When I came back into town all sweaty and dusty from flying a kite up by the separation wall, my kite-flying compatriot and I ran into an acquaintance, who had been to Bethlehem before, and was relatively well informed about the whole thing. When we said we’d been flying a kite at the wall construction site though, he said:
“I thought they stopped building that thing?”
So, as I finally get back to posting, I thought this would be a good place to start. Because the wall continues to be built, as rather a blight on those beautiful beautiful hills.
Since I left, the construction has further encroached on the lives of friends there, cutting off access to spots we had picnicked or gone for evening barbecues. Since the spring of 2011, the wall has crept along the hillsides.
The first time I went to the village of Walaja, just over the hill from Bethlehem, was in the spring of 2009, before the wall. I’d heard stories of the oldest olive tree in the world and was curious to explore. Between that and my second visit two years later, Israel had continued its construction of the separation wall, continuing south from Jerusalem, until it finally reached the village.
This is what it looked like that first spring.
When I left Bethlehem this part was being “excavated” to see if there was anything of historical value before it was bulldozed for the wall.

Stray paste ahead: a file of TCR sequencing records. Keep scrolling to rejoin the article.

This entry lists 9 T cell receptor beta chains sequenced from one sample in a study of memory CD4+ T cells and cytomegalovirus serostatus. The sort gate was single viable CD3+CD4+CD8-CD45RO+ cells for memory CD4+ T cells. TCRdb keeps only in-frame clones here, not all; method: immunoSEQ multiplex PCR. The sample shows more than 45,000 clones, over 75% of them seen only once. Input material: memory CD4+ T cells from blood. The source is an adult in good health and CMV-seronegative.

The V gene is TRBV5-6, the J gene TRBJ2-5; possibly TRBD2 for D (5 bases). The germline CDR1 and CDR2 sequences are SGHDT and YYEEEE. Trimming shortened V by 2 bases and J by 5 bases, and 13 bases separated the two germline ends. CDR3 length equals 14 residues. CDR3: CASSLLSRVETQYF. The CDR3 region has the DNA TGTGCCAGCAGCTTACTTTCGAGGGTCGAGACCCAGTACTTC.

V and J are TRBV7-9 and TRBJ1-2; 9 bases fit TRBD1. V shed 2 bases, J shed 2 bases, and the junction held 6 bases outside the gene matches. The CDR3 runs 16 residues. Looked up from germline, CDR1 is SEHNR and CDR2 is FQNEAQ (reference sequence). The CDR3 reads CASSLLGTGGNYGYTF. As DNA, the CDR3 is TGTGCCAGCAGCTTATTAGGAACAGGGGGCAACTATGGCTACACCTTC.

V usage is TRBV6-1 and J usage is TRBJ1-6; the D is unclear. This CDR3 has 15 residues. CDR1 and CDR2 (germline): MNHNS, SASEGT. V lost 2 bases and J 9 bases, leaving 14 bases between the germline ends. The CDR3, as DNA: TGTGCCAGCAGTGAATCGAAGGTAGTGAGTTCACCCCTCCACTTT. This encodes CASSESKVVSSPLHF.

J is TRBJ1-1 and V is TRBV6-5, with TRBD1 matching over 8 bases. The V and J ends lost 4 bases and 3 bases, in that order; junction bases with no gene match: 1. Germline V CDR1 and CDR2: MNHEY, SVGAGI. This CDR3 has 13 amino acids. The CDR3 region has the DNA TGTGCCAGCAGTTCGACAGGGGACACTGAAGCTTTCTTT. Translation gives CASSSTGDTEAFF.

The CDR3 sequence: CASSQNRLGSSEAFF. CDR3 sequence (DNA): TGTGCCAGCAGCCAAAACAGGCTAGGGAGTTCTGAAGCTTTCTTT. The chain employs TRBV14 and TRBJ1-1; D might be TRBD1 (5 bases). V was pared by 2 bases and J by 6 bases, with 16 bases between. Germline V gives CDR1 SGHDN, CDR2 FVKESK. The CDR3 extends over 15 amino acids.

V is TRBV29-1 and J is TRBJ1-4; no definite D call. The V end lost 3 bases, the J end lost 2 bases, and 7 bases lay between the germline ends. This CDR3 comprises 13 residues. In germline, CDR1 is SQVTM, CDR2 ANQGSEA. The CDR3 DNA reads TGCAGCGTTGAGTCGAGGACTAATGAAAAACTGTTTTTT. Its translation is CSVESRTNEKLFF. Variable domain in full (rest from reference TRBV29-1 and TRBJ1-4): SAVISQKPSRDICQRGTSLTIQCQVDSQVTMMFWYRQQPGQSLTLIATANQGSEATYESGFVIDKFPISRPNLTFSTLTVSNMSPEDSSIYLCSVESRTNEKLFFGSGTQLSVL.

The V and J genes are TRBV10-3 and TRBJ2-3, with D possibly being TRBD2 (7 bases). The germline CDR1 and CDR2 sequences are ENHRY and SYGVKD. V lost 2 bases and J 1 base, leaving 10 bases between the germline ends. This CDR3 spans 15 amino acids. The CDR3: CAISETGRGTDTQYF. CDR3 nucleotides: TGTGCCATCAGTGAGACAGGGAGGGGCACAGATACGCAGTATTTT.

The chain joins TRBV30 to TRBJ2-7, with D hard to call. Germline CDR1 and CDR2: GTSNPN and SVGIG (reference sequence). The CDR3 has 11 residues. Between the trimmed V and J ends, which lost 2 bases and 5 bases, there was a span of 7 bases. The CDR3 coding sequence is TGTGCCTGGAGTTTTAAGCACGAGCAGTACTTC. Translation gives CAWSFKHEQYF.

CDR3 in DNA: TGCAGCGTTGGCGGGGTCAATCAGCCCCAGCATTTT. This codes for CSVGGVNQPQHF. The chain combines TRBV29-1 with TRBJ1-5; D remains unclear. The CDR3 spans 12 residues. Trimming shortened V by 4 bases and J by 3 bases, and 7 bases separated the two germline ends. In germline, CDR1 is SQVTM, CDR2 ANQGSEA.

Just around the hill on the right, this is what it looked like.
A large swath had been dug out of the hills, flattened, then planted with about 8-foot-high concrete blocks. They didn’t seem quite as tall as the ones in the center of Bethlehem. Having never seen Bethlehem without the wall though, the effect of walking over the hill and seeing a white scar on its side, was breathtaking. And not in the good way. More winded really.
The effect was not much less powerful on my walking buddy. After standing and just surveying the scene for a few minutes, we decided that the very spot where the concrete stopped was a good place for a bit of a thumbing of noses at the wall.
Having just purchased a kite for 15 shekels ($4 us dollars) we unraveled the string…
And we set to work trying to make the kite fly.
Its quite a job getting it up in the air. And it was mid-summer and h.o.t.
It felt like a bit of a memorial for things lost. Alongside a bit of a hope for life amid the ugly.
Turning right from where we flew the kite, you can see where the concrete blocks will be installed. What’s on the left, the Palestinians can farm, live and play on. Not likely build, since things too close to the wall are generally kaiboshed as “security threats.” There are at least three homes on the wrong side of the wall that will be confiscated or demolished.
I own a pen made from one of the olive trees that was uprooted. Some were re-planted. Most on the other side of the wall will be effectively annexed as settlement property. The red-roofed houses off in the far hilltop? Settlements. All that land used to be farmed and lived on by Walaja and Jerusalem residents.